The Succession Plan
The Succession Plan
My day job as an Agricultural Finance Specialist has given me the opportunity to work with a number of clients on succession planning over the past few months. It tends to be one of those ‘winter tasks’ that people procrastinate about until time gets short and farmers start thinking of heading back out to work the land. Usually done in conjunction with that mandated annual trip to the accountant (I have to pay HOW much tax?), and a seminar put on by your local financial institution, it always seems like an important farm issue that is difficult to deal with.
I think ‘succession’ planning itself often gets confused with ‘estate’ planning. ‘Succession’ is the passing of a business on to the next generation. ‘Estate” encompasses all your assets. Farmers probably have the most difficulty differentiating between the two, as often the farm operation consists of the bulk of the farmers’ assets. It is not like too many farmers are complaining about sitting on piles of cash/stock/investments these days!
Maybe a better description of a succession plan is – do you want your farm to continue without you? If the answer is yes, then you need a successor (and a plan for them to take over). If the answer is no, then you will be selling / winding down your farm at some point, with the assets becoming part of your estate.
One of the tips I heard this week: Look for a successor that has a ‘fire in their belly’. The thought is, that if they are unsure/unclear/uncertain about whether they want to be involved in the family operation; maybe the time/fit just isn’t right. A successor should have a strong vision for where they want to go; and a drive to get there.
Probably the most important part of the succession plan of any farm is communication. Whether it is between spouses, generations, in-laws or non-farming family members, ensure everyone is on the same page; awareness of what the plan is, is essential for family harmony. Everyone may not necessarily get to have a say in the process, but the situations that tend to work out the best, are those in which all stakeholders are aware of the plan. This way, hopefully the number of misunderstandings can be reduced, and the thought process behind the decisions that are made can be shared.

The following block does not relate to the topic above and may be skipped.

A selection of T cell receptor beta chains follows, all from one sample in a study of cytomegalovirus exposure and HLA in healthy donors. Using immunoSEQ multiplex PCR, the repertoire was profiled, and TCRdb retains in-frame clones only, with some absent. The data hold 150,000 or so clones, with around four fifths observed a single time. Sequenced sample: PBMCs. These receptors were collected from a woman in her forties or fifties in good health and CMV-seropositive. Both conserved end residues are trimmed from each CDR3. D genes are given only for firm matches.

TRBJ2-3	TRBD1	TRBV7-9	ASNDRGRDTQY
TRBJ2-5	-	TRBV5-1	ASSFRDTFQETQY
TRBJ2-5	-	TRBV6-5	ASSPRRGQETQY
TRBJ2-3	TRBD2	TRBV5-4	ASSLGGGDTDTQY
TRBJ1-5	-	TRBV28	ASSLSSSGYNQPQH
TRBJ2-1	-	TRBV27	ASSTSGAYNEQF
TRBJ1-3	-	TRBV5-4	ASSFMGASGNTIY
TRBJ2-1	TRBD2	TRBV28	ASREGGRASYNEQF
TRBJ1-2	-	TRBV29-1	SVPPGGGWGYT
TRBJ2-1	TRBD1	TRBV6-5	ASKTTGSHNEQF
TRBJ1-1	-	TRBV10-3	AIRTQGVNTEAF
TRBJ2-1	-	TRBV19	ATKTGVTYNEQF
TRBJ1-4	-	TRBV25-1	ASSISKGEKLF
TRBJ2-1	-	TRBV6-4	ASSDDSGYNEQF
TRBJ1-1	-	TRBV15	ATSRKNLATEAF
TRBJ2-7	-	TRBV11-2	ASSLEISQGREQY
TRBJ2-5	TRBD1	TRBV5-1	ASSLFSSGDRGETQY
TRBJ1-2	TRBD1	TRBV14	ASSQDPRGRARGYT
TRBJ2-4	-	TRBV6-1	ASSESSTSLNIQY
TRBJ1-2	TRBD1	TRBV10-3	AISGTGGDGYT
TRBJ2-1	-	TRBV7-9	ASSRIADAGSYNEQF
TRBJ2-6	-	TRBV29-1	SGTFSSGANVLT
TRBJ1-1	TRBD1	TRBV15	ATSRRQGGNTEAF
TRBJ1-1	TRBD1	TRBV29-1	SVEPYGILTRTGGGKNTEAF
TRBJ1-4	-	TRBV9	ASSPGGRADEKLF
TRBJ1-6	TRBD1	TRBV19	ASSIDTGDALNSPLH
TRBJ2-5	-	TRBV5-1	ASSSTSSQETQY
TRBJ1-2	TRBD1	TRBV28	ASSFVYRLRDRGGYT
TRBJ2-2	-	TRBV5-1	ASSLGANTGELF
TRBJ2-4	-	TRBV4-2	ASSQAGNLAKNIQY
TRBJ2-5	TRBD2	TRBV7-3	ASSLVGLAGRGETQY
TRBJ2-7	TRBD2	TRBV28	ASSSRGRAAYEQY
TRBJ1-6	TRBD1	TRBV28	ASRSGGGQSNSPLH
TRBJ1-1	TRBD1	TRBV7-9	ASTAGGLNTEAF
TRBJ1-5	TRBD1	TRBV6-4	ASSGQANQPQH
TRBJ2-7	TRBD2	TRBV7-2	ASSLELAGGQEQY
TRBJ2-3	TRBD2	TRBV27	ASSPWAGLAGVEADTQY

I think succession planning can also relate back to the purebred herd. Having a plan in place to replace that elite cornerstone cow or walking herd bull, well before their time is up, can allow for an orderly transition. For females, it may mean retaining a top daughter (and passing up the publicity and prestige of having a possible high-seller), to eventually replace her dam. The other option would be to continue to sell that same daughter, but re-channel those funds into the purchase of another elite breeding line. Having different options (and, potentially, embryos in the bank) can form a sort of insurance policy, and ensure that the walking cow base stays strong. The idea though, is having a plan in place to ensure there is no ‘hole’ in the herd when that matriarch does move on.
Due to their major genetic impact, the herd bull side of the equation is probably even more important. A herd that doesn’t have enough bulls to cover the cow groups can find themselves in real trouble in a hurry. Generally for purebred herds, it is tough to find a replacement at the drop of a hat. Having a succession (or back-up) plan in place before you need it can diffuse the situation, and provide the time and space to fix it exactly how you would like it. For the second consecutive year, we are on ‘Plan C’ when it comes to our walking bulls (knock on wood, but we haven’t had to utilize Plans D or E yet).
I guess though, what it really comes down to, is that planning is great. But after you have a plan, it is ‘the doing’ that counts. Having a rough succession plan, whether it is the farm or with cattle, is important, but it needs to move forward.
Hope for the best. Plan for the worst. But make a decision. Make sure everyone knows about it. And move on.